Biggest Takeaways from 2013 NFL Owner Meetings
The NFL held its annual Fall Owners Meeting in Washington D.C. on Tuesday and, as usual, there's not a shortage of topics to discuss from it.
Among the biggest takeaways were—more regular-season games in London, new rules about team's participating in HBO's Hard Knocks, potential playoff expansion, the Redskins name controversy, and Super Bowl host city candidates.
Important, forward-thinking issues for the league, its players and its fans.
Let's dive into each one.
More Regular-Season Games In London
In 2013, for the first time ever, the NFL had two games scheduled to be played on international soil in the same season.
The Minnesota Vikings "hosted" the Pittsburgh Steelers in Week 4 and won 34-27. In Week 8, the Jacksonville Jaguars will be the home team against the visiting San Francisco 49ers. There will be no speculation as to what the final score of that game will be, but take your best guess.
Next year, the league will have three London games:
NFL approves 3 London games for 2014. Home teams: Jags, Falcons, and Raiders.— Ian Rapoport (@RapSheet) October 8, 2013
The Jaguars locked into a four-year deal to play in London last August, but the Atlanta Falcons and Oakland Raiders do not have any contractual obligation to play overseas.
However, Chris Wesseling of NFL.com astutely pointed out the following about the teams picked:"It's no coincidence that all three franchises are dissatisfied with their current stadium situations."
When asked if a third game in London means the city is viable to house a full-time franchise, commissioner Roger Goodell said this (via NFL Communications):
That is not our objective. Our objective is to continue the growth of our game internationally. What we are so pleased about is that our game continues to grow and fans want more, television broadcasters want more and sponsors want more. We are responding to that interest in the game because fans want to see it. This is just another step down that path.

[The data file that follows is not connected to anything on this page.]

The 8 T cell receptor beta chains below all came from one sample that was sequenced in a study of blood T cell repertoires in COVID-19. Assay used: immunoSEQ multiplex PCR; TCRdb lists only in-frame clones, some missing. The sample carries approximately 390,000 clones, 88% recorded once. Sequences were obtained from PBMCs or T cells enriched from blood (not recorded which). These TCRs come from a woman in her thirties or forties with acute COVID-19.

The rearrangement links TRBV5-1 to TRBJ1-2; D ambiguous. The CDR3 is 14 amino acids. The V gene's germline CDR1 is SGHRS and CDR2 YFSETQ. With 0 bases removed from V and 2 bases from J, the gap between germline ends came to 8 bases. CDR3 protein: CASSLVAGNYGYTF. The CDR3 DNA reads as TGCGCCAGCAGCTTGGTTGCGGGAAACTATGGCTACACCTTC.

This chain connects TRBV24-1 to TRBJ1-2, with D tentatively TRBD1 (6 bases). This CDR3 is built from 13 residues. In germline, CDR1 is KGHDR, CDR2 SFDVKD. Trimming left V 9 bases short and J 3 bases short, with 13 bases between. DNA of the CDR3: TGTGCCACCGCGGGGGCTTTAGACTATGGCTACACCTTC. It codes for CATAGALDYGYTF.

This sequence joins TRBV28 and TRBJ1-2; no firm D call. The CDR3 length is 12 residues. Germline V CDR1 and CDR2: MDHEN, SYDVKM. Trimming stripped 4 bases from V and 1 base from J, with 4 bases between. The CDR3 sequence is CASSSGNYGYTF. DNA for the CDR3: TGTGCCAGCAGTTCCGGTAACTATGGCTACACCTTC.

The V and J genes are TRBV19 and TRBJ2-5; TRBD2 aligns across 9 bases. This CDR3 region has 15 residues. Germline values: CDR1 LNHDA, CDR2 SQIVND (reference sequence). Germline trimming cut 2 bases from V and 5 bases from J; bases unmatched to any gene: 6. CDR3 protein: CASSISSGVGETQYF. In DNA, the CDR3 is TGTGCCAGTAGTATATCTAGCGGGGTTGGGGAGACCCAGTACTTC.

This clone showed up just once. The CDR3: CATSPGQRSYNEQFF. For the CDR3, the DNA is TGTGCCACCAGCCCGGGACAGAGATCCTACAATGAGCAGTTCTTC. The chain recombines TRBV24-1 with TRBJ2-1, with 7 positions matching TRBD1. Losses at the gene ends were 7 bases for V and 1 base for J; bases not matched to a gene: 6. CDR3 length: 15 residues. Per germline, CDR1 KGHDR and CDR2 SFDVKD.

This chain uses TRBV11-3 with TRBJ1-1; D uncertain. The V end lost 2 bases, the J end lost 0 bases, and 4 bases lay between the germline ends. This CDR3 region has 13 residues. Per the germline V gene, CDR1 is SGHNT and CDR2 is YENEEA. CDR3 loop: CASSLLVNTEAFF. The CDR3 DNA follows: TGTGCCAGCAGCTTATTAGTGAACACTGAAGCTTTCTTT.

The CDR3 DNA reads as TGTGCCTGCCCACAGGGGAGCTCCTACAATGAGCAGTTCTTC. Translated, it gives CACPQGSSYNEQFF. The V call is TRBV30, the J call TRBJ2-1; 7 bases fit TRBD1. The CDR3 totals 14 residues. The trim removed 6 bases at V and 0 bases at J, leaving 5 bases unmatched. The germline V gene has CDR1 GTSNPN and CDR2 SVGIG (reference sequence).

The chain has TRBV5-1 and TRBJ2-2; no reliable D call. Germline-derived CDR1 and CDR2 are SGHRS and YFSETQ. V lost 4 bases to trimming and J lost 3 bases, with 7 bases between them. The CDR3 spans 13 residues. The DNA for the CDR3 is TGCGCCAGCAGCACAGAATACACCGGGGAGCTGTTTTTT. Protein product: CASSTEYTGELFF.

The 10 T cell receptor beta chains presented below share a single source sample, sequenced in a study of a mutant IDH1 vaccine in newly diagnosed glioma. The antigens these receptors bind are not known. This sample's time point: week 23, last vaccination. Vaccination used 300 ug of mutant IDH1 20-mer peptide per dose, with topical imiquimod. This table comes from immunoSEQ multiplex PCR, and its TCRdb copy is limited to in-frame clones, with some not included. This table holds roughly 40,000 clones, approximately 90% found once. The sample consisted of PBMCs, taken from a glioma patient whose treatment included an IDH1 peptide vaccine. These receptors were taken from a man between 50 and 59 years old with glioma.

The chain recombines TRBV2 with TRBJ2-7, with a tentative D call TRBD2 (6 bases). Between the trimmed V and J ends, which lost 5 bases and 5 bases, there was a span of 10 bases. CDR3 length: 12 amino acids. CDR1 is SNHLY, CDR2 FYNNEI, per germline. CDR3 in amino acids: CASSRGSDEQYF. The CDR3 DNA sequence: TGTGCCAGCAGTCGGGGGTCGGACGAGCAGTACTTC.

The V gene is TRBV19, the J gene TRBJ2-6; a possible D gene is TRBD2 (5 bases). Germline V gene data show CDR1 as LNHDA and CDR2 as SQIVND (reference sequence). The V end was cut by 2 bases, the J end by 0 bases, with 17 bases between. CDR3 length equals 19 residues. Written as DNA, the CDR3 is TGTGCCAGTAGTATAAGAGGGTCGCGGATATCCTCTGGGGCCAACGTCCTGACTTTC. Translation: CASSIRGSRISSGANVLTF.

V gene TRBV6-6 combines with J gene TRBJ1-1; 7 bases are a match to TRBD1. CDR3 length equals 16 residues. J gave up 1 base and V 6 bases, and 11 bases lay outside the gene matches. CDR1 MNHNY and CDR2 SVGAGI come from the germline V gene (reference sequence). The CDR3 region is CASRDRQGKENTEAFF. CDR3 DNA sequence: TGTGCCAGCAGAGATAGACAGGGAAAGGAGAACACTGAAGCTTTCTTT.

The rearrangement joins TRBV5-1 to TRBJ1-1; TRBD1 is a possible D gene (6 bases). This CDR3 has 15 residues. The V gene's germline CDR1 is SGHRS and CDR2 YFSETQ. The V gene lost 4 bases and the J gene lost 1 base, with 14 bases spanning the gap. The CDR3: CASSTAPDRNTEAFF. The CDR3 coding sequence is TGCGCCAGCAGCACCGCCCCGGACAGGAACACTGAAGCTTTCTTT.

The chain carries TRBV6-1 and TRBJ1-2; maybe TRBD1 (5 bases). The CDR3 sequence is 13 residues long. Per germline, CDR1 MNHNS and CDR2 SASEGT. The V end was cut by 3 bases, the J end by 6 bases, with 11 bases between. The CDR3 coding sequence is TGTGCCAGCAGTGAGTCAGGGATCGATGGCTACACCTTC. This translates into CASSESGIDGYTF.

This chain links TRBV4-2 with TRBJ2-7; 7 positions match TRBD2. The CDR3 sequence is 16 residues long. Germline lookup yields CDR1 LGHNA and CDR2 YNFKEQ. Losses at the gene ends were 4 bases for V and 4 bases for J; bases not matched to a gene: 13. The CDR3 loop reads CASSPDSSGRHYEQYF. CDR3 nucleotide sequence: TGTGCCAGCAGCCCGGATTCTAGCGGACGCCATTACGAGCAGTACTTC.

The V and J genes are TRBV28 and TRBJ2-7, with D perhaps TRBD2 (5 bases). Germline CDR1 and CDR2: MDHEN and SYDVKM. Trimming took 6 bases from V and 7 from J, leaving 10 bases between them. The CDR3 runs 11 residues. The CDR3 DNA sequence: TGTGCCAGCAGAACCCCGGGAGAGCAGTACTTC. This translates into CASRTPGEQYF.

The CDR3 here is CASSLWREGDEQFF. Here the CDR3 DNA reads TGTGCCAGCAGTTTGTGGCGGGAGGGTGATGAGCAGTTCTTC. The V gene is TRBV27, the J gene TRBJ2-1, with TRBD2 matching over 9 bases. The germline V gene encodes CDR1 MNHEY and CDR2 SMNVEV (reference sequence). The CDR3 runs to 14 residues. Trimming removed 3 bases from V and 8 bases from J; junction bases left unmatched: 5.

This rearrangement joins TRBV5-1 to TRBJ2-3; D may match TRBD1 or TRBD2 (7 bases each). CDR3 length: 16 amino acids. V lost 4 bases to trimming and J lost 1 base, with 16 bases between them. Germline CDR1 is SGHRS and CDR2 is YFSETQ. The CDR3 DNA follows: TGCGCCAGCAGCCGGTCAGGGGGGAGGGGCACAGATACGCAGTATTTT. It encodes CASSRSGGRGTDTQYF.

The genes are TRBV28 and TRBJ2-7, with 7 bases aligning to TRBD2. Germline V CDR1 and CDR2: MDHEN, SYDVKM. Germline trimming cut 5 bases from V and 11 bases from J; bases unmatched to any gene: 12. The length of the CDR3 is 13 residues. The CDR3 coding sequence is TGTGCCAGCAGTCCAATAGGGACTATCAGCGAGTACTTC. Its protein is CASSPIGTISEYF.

Does Goodell believe London could ever be the home of an NFL franchise? He was quoted saying, "sure, you could view it as a potential home city but a lot would have to happen before that could take place."
While venturing across the Atlantic Ocean for a game may get some players and coaches off their typical schedule, Vikings running back Adrian Peterson seemed to enjoy the atmosphere at Wembley Stadium:
There is money to be made in London, and just like any corporation—or business of any size, really—the NFL will tap into resources that may ultimately turn a profit.
Potential Playoff Expansion
The NFL wants to add more playoff teams as early as 2015.
Goodell said the following, per Chris Wesseling of NFL.com, "the possibility of adding two teams to the postseason is one of the "priorities" for the competition committee in 2014."
More from Wesseling's article:
If expanding the postseason would allow other teams to get into the dance, and they have the potential of going on and winning the Super Bowl," Goodell explained, "that's a good thing for fans, that a good thing competitively.
instead of two wildcard teams from each conference, there would be three wildcard teams.
But how would the scheduling work, and would it push back the date of the Super Bowl?
Goodell said this:
Not necessarily. So you might have three games on the first weekend and this is probably more of the issues that need to be addressed. Do you have three games on Saturday and three games on Sunday? Do you have two on Friday, two on Saturday two on Sunday? Do you go into Monday? There are competitive consequences in there and television consequences. Again, if we do this, we want to do it right, so we have to evaluate all those issues and balance them.